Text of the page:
A question has to be asked, is it fair and reasonable to challenge a South African to prove their nationality by asking them to speak in any one of their eleven national languages?
This is discriminatory and this type of discrimination falls within the scope of unlawful discrimination commonly known as national origin discrimination. Whilst an argument could be made on the basis that Afrikaans is one of the eleven official languages of South Africa, it is of critical importance to note that only 13.5% of the entire South African population speaks Afrikaans. Isizulu is South Africa’s biggest language, spoken by at least 23% of the entire South African population.
By and large, it would have been a reasonable position for the test to be completed in the first and second language as opposed to the imposition of a language that is historically associated with the painful experience of Apartheid rule. As alluded to earlier, Afrikaans is generally spoken by a minority which is white South Africans. Moreover, a South African is not defined and ought not to be defined by his ability to speak Afrikaans and the same can be said about testing in any other language. It is not fair for an Afrikaner to establish his nationality by speaking in IsiZulu.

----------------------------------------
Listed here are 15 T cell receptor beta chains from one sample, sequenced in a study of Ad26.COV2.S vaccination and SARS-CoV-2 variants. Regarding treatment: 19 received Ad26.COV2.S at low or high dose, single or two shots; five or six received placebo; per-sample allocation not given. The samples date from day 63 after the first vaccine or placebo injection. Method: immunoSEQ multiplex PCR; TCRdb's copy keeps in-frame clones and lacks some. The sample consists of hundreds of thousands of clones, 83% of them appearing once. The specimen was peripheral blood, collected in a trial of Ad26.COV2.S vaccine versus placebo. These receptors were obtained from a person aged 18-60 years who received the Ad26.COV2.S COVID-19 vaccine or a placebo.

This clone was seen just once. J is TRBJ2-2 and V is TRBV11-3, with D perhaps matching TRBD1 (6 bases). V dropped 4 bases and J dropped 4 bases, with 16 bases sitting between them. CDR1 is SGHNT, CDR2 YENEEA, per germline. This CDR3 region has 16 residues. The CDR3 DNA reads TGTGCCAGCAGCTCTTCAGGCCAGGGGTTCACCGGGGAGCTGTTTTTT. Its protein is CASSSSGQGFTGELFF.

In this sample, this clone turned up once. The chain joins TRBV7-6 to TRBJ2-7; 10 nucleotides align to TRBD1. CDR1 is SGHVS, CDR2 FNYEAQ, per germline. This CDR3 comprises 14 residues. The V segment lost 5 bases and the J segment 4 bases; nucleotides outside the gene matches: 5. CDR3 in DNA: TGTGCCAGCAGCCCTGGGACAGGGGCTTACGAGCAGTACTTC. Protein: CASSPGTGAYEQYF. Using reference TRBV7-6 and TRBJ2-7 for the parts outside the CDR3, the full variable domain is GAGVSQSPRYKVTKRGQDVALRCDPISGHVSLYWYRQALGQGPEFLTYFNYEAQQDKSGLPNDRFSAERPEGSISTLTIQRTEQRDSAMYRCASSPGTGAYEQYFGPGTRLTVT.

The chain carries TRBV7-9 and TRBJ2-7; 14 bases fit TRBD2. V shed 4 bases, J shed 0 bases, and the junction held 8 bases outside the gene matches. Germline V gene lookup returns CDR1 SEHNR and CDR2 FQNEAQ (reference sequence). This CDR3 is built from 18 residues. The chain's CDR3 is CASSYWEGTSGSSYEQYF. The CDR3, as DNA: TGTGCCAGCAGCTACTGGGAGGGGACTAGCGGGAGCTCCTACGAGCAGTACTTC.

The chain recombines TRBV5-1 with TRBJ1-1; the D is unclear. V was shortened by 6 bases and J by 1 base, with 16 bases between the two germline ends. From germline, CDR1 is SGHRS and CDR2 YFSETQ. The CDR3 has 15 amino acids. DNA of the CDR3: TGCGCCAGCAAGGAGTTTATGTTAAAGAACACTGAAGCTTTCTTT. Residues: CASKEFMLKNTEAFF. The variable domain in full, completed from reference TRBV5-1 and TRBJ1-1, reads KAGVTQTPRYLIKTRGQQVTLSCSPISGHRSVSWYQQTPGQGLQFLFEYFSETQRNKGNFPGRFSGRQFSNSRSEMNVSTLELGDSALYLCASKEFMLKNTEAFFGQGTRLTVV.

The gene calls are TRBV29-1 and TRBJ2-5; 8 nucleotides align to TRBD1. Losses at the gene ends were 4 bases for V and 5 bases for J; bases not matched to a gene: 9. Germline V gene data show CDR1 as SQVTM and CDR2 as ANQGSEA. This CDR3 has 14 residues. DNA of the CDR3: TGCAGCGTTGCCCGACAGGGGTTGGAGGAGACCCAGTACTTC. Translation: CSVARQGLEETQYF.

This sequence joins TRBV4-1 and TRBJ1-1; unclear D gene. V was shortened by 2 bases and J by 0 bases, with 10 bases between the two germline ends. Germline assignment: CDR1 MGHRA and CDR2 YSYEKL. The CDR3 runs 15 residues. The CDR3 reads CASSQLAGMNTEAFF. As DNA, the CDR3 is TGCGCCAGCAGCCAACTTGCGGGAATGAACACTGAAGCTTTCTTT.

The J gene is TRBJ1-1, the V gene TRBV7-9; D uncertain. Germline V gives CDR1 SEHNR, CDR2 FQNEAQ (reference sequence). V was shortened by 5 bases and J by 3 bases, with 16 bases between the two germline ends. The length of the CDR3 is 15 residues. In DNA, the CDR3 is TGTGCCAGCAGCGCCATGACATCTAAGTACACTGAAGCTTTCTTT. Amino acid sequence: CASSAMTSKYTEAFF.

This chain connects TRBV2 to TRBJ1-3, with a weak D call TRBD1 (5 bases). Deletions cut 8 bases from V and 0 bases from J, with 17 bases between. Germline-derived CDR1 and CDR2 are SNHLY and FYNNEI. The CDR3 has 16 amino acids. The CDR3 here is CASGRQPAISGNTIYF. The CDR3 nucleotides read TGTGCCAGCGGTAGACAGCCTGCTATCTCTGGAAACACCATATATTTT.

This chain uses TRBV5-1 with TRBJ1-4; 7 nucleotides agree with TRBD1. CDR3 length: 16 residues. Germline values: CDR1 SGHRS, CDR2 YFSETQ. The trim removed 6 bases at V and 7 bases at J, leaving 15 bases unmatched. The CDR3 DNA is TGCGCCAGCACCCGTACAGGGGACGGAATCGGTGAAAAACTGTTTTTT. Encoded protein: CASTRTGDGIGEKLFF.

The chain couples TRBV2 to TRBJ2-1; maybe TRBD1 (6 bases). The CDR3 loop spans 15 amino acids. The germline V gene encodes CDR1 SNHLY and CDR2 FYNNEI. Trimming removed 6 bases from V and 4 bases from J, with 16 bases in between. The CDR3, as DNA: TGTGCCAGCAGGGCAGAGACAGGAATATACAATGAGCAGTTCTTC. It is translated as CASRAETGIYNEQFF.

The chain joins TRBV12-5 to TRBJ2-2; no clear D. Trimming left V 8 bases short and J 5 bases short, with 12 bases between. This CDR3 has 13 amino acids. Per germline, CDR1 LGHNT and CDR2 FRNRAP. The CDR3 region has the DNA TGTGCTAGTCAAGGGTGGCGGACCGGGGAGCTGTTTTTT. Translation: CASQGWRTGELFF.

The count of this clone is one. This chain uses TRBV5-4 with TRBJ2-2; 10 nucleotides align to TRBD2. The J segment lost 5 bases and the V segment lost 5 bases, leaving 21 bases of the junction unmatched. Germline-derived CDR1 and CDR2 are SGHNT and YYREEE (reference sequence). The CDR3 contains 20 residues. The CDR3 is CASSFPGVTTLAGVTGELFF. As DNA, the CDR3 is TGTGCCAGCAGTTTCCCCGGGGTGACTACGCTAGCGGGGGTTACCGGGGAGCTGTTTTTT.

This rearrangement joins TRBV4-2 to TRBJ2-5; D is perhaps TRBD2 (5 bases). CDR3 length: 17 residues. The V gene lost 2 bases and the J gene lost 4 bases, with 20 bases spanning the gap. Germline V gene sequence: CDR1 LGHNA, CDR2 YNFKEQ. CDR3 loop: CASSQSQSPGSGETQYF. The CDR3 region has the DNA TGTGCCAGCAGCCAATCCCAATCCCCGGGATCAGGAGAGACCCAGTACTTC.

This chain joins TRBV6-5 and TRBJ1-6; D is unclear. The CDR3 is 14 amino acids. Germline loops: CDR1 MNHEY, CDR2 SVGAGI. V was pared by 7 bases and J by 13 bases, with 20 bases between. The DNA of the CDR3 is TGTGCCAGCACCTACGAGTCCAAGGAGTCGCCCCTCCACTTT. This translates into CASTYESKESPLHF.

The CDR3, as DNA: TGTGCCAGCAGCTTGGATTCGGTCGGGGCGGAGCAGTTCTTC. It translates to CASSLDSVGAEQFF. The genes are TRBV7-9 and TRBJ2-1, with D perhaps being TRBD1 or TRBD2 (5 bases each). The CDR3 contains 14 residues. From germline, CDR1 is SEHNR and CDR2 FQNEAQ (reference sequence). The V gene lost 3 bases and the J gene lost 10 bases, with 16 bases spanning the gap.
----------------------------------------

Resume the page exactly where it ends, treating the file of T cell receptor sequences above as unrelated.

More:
Afrikaans is not the only and neither widely spoken language of South Africa. It’s imperative to note that, Afrikaans is also spoken in other regions on the continent where white minorities can be found, such as Namibia. This further highlights, that Afrikaans is not unique to South Africa, therefore, a South African citizen cannot be defined or verified by a language that is spoken elsewhere. One has to wonder what is the true intention of this policy?